Bad Roads Costing Canadian Drivers
Potholes, broken roads, and messed-up asphalt not only diminish the quality of your drive but also put your vehicle at risk. Damage from hitting a pothole can appear immediately or soon after, requiring a trip to the body shop. A new report proves that bad roads are costing some drivers in Canada more than others.
The 2021 report, called Cost of Poor Roads in Canada, was drafted by the Canadian Automobile Association. It took a closer look at the infrastructure that’s impacting the driving quality and automotive budgets of Canadian motorists. The study examined several factors, including the cost of owning and operating a vehicle, distance traveled, and vehicle type. The data was sourced from a Statistics Canada study and focused on details from a “normal” year as opposed to the unusual circumstances drivers faced in 2020 during COVID-19 limitations.
Compared to other provinces, poor road conditions are costing drivers in Quebec the most with an average annual bill of $258 in lost fuel economy, worn-out tires, vehicle damage, and mechanic work. Alberta drivers only pay an average of $64, while Prince Edward drivers and Nova Scotia drivers have an extra cost of $164 and $137, respectively. Drivers in Newfoundland and Labrador finish with $125. Roads are in pretty good condition in New Brunswick, British Columbia, and Ontario, as drivers there pay $80, $85, and $88, respectively.
“The study found that 15 percent of Canadian roads are in poor or very poor condition, with 28 percent rated fair, and 52 percent at good or very good,” according to Jil McIntosh with Driving.ca. “Overall, that translates to 108,000 kilometers of poor roads, and 48,000 kilometers of very poor. In Nova Scotia and Quebec, more than half of all highway kilometers are deteriorated, or showing signs of it.”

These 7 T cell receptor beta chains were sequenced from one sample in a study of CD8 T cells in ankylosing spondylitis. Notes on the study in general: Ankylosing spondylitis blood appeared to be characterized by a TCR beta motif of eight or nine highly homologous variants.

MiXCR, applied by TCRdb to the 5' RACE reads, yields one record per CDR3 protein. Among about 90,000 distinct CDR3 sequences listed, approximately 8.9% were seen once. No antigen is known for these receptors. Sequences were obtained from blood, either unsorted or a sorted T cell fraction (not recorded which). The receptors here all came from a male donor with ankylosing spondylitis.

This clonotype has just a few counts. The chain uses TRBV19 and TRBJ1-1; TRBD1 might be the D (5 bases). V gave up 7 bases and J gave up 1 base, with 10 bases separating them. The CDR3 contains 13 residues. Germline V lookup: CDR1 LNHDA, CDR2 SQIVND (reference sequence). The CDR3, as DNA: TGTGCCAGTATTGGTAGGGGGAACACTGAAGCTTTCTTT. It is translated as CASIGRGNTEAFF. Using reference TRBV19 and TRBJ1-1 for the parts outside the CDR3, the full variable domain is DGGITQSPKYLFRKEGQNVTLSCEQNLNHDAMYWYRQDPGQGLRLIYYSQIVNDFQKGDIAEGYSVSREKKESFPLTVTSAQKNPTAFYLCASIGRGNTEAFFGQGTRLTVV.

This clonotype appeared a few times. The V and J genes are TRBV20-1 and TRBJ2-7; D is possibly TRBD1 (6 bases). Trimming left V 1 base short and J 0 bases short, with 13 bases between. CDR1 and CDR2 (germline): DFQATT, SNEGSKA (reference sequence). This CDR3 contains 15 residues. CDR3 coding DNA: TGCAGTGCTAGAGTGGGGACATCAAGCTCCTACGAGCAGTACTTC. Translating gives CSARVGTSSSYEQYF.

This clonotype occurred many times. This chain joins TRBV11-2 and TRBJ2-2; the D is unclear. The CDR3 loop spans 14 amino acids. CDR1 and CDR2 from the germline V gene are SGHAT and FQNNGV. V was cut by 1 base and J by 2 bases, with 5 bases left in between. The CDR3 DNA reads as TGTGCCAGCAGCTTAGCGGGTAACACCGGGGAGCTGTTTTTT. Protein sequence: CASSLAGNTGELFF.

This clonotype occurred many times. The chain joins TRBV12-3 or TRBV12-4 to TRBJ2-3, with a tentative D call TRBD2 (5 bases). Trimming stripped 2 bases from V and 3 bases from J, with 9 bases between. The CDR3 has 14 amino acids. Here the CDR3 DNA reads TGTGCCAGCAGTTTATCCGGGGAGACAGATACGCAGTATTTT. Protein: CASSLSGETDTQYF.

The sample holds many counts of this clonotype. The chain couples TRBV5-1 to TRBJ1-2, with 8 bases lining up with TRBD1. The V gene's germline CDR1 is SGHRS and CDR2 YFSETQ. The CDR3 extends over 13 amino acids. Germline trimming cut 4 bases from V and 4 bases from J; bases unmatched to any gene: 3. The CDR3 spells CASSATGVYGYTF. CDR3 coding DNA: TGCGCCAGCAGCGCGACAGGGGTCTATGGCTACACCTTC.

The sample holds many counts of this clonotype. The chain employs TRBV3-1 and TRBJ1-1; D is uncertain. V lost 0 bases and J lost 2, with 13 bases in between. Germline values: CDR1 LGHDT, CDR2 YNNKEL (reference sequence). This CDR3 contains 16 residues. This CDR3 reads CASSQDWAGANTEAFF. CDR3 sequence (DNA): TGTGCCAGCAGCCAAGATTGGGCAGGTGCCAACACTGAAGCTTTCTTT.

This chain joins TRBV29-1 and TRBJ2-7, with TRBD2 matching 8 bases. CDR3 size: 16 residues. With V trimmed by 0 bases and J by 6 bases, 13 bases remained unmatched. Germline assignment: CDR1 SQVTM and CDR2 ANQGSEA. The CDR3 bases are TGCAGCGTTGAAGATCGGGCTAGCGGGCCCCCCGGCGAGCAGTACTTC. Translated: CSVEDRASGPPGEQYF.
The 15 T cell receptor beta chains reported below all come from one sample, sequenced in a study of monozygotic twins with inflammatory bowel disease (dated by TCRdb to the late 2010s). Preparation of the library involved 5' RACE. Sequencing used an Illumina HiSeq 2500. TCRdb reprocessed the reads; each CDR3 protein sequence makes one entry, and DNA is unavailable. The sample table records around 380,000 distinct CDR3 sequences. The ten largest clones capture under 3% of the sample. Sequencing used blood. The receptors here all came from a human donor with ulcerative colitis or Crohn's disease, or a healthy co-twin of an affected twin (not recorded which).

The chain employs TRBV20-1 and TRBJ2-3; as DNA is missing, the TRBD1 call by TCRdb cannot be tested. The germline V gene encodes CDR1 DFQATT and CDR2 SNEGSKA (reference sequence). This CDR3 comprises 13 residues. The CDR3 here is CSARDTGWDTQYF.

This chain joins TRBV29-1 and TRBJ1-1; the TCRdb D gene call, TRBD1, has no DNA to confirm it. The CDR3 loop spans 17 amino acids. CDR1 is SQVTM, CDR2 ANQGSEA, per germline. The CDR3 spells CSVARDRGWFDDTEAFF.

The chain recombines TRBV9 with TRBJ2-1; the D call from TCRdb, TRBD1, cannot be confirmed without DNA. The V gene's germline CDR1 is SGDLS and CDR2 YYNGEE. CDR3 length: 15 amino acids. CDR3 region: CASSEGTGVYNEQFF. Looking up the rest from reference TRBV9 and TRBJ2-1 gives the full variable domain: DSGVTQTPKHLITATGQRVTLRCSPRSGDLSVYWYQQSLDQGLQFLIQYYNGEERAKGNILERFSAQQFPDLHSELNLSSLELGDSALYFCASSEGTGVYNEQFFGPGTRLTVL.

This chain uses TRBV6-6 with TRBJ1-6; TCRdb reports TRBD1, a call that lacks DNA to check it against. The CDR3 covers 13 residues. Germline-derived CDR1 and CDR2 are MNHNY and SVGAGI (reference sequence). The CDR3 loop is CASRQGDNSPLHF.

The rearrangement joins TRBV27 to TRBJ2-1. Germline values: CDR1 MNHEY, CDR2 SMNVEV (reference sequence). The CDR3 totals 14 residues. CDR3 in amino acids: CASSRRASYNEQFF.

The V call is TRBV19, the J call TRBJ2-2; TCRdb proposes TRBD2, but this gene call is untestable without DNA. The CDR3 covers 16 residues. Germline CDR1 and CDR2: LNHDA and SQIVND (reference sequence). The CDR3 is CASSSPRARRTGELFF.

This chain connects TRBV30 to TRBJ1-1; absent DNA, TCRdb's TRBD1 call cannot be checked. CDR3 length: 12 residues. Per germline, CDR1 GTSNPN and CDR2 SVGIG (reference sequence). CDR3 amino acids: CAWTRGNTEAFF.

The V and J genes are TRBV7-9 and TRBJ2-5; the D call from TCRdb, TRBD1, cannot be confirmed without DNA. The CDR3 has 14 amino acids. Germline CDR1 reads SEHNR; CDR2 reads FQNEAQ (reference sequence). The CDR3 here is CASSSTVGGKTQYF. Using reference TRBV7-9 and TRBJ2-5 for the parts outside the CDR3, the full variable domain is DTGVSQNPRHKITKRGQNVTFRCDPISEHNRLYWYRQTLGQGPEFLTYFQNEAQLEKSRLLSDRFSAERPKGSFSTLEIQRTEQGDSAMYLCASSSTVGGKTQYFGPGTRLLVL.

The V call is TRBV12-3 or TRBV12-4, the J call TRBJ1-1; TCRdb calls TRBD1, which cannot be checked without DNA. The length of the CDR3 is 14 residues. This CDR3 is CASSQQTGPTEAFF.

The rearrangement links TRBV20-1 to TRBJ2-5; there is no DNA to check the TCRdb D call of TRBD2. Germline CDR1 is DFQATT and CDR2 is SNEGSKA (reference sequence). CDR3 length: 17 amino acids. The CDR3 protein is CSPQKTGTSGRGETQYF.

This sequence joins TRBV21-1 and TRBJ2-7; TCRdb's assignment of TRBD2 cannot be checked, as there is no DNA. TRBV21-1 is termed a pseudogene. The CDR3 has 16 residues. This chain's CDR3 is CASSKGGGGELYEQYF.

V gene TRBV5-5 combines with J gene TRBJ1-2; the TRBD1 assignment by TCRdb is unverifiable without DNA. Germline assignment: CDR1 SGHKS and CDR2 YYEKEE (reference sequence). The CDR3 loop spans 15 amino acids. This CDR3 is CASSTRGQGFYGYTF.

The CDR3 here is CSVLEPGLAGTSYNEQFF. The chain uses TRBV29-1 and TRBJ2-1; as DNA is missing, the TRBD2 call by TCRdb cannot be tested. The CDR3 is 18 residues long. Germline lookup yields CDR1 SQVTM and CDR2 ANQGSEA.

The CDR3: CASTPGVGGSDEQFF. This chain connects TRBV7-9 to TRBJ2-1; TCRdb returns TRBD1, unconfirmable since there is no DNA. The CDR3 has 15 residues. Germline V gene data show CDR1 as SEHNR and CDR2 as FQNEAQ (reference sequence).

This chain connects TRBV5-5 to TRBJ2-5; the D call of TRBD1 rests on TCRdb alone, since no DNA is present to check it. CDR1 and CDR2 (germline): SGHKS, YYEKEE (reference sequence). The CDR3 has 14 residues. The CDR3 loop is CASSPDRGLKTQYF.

Road conditions are divided into five ratings: very poor, poor, fair, good, and very good. Very poor means roads need major work ASAP, while poor roads require extensive work. Fair roads are rough but still safe while good roads only need minor tweaks. Roads that don’t need any work are rated as very good.
DeAnn Owens is a Dayton transplant by way of the Windy City, yet considers herself to be a California girl at heart even though she’s only visited there once. To get through the dreaded allergy season unique to the Miami Valley, she reads, writes, complains about the weather, and enjoys spending time with her husband, two sons, and their newest addition, a Boston terrier puppy that is now in charge of all their lives. In the future, she hopes to write a novel and travel through time. See more articles by DeAnn.